(Photograph by: Brian Snyder, Reuters).
And then, when the Tweet-o-sphere (new term possibly?) went wild, she calmly shot back that, "Shakespeare liked to coin new words too. Get over it!"
The blogosphere (is this still considered a non-word?) has gone wild over Sarah P. comparing herself to Shakespeare. Ken Rudin, NPR's Political Junkie, weighed in. As did ABC news, The Washington Post, The New York Times, The Vancouver Sun, etc, etc, etc.
I ask you, could Sarah P. have come up with a better way to get herself out there, yet again? I, personally, don't think so.
Carolyn Kellogg, writing in the LA Times did some serious (?) research on Ms. Palin's comparison of her writing (tweeting?) with the Bard's:
So is Sarah Palin like Shakespeare?
According to the I Write Like tool, Palin's 2008 speech to the Republication National Convention, in which she said, "I was just your average hockey mom," is like Dan Brown. Her keynote speech at the inaugural Tea Party Convention in February 2010 reads like -- wait for it -- Cory Doctorow.
But those are speeches, which of course read a little differently than what appears on the page. Could Sarah Palin's book "Going Rogue" be written like Shakespeare?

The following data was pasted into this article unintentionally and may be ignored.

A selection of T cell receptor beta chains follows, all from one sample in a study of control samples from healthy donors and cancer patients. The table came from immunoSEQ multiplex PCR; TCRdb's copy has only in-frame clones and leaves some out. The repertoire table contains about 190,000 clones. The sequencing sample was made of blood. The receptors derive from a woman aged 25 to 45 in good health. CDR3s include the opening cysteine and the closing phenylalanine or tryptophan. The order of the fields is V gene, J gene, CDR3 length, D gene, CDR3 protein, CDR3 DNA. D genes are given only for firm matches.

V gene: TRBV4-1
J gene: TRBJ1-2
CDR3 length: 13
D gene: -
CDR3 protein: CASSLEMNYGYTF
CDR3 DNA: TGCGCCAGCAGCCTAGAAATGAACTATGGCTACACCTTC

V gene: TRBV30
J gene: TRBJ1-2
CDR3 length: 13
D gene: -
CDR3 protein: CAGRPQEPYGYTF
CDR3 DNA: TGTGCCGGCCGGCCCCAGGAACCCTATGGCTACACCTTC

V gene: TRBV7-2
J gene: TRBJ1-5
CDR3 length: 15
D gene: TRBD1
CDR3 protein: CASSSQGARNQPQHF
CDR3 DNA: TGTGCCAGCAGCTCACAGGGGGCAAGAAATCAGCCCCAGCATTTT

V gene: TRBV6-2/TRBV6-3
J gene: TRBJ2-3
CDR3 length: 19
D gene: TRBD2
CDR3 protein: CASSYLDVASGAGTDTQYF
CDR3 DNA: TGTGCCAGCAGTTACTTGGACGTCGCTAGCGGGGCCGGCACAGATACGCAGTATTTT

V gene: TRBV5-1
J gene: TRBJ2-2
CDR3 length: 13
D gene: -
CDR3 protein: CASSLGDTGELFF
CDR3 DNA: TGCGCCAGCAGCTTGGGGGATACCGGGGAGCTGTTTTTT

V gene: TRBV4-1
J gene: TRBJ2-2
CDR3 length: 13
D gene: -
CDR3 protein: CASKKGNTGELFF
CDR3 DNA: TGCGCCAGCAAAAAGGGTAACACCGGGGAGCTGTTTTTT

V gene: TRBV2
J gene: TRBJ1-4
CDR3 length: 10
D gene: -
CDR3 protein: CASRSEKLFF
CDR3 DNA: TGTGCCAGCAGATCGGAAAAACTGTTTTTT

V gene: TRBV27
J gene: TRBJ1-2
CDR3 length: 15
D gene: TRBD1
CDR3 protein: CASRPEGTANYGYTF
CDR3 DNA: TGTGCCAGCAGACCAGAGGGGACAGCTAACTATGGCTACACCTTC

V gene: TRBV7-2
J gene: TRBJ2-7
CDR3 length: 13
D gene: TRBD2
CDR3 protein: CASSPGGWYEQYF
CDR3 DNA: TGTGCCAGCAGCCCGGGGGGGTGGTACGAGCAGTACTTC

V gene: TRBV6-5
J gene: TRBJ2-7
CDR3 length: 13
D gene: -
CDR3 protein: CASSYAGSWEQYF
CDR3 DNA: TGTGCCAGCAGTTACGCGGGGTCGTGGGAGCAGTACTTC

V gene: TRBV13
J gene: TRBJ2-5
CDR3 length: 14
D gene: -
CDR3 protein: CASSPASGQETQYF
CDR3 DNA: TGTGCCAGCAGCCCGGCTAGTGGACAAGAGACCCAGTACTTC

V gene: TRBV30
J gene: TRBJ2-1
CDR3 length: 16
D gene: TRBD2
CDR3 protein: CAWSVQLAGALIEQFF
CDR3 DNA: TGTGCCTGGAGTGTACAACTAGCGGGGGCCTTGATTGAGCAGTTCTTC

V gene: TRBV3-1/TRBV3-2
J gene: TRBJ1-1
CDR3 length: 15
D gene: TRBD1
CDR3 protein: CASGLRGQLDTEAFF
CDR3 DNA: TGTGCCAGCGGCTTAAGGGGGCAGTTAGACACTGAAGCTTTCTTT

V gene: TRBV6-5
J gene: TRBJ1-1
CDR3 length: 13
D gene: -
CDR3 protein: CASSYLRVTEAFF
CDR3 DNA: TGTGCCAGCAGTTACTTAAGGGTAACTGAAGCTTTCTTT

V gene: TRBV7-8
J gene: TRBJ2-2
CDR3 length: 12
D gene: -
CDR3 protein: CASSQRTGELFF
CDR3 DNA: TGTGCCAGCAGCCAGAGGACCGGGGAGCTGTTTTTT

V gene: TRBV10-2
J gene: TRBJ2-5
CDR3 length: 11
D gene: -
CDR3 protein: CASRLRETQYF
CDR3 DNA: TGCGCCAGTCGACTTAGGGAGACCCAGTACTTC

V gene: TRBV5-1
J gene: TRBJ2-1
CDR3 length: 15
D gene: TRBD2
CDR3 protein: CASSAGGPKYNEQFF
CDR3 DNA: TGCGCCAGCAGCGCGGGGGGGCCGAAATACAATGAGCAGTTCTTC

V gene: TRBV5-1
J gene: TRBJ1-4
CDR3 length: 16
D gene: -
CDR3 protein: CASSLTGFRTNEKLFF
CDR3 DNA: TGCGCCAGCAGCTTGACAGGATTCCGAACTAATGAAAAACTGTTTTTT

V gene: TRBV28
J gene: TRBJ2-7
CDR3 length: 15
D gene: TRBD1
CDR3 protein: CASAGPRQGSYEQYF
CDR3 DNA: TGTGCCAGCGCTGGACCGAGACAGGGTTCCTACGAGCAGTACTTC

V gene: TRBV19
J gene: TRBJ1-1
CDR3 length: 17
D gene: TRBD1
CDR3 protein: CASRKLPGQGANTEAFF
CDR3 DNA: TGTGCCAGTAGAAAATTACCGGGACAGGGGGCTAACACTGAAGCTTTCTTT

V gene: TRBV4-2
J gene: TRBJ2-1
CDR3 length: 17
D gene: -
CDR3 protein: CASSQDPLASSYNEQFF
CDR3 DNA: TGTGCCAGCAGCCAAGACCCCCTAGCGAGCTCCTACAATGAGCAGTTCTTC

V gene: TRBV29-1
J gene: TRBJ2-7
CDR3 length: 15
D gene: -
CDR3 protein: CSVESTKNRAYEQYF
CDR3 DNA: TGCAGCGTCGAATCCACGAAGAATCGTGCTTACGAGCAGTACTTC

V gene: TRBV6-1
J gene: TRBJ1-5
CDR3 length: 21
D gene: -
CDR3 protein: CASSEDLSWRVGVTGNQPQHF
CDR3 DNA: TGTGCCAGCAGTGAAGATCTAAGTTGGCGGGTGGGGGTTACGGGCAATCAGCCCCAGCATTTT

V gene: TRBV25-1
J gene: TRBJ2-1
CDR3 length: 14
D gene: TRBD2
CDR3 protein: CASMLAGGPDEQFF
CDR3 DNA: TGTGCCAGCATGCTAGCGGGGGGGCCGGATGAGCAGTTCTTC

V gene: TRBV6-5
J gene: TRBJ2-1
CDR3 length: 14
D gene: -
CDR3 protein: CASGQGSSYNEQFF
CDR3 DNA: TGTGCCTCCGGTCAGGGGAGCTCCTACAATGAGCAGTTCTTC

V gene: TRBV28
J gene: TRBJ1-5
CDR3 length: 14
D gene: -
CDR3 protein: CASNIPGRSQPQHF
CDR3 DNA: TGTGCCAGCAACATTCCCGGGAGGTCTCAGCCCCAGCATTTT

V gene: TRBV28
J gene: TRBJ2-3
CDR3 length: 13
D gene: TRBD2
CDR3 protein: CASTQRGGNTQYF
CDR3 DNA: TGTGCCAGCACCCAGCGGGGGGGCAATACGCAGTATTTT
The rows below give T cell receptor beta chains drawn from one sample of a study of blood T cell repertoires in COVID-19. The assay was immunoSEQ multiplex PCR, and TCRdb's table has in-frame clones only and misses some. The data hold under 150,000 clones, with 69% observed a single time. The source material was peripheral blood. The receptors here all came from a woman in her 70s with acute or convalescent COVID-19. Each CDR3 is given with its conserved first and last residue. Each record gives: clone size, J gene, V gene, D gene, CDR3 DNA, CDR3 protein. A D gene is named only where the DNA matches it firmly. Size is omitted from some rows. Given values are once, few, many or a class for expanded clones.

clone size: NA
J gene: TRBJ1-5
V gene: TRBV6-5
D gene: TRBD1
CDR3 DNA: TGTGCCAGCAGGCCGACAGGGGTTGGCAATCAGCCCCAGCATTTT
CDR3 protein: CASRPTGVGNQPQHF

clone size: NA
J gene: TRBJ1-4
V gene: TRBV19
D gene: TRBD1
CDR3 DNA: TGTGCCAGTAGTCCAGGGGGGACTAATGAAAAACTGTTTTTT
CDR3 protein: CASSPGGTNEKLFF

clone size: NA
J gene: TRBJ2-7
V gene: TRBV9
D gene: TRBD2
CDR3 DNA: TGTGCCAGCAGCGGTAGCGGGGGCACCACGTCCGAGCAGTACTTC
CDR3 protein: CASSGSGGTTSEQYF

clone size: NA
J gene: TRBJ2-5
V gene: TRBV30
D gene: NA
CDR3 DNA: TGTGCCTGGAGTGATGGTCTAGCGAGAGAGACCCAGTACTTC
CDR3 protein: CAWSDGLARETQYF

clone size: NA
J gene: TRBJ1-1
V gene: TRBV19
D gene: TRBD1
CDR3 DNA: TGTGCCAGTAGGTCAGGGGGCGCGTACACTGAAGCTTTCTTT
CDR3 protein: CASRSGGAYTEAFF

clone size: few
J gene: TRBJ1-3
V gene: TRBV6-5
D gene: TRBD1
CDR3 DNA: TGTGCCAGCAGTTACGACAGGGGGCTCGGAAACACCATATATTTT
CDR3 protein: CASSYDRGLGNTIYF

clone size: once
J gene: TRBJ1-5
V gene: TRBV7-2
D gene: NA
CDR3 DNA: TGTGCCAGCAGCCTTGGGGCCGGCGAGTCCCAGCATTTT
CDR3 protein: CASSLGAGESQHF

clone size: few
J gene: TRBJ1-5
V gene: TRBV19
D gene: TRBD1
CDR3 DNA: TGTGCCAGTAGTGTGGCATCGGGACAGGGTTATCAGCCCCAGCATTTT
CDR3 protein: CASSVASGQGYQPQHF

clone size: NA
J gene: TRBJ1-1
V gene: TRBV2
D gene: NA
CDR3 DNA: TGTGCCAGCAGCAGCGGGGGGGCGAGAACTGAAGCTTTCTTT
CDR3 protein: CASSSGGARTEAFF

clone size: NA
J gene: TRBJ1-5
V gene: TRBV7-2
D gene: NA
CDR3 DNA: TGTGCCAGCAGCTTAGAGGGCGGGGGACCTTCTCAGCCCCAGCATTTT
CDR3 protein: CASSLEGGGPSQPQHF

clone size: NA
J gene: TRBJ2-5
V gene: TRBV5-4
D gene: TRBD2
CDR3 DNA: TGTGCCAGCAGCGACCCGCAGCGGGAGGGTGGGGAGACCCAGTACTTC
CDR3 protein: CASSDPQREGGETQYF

Alas, alack: no. The first several hundred words of Sarah Palin's "Going Rogue" read like H.P. Lovecraft. . .So much copy, all generated by one little word and one reactive comparison. Wow, Sarah P's got the People Magazine crowd beaten by a mile in the race for self-promotion.
As to "refudiate," the non-word generating such scrutiny, I rather like it. It suggests repudiation done with an extra stamp of the foot. I plan on using it in the future (along with most of America?). I hope I will have the guts not to disrespect (a real word - dating back to early 17th C.) Sarah Palin's attempt to communicate her thoughts by delivering "refudiate" in verbal quotation marks. I must confess that we Woodroofs have a non-word of our own, "repozzled," that is firmly entrenched in Woodroofian speak. It was generated by a mistake Charlie made in a crossword puzzle, and we use it to describe a state of puzzled wonderment.
Back to Sarah P, though, because that's where my focus belongs, right?
Many of us do tend to take Ms. Palin soooooooo seriously. What I can never tell is whether Sarah P. takes herself seriously. Or if she just winks to herself about how she's somehow gotten herself this really good, fun gig that can make her enough money to keep her and her amorphous brood in guns and hockey sticks and jet skis for a long, long, looooooong time.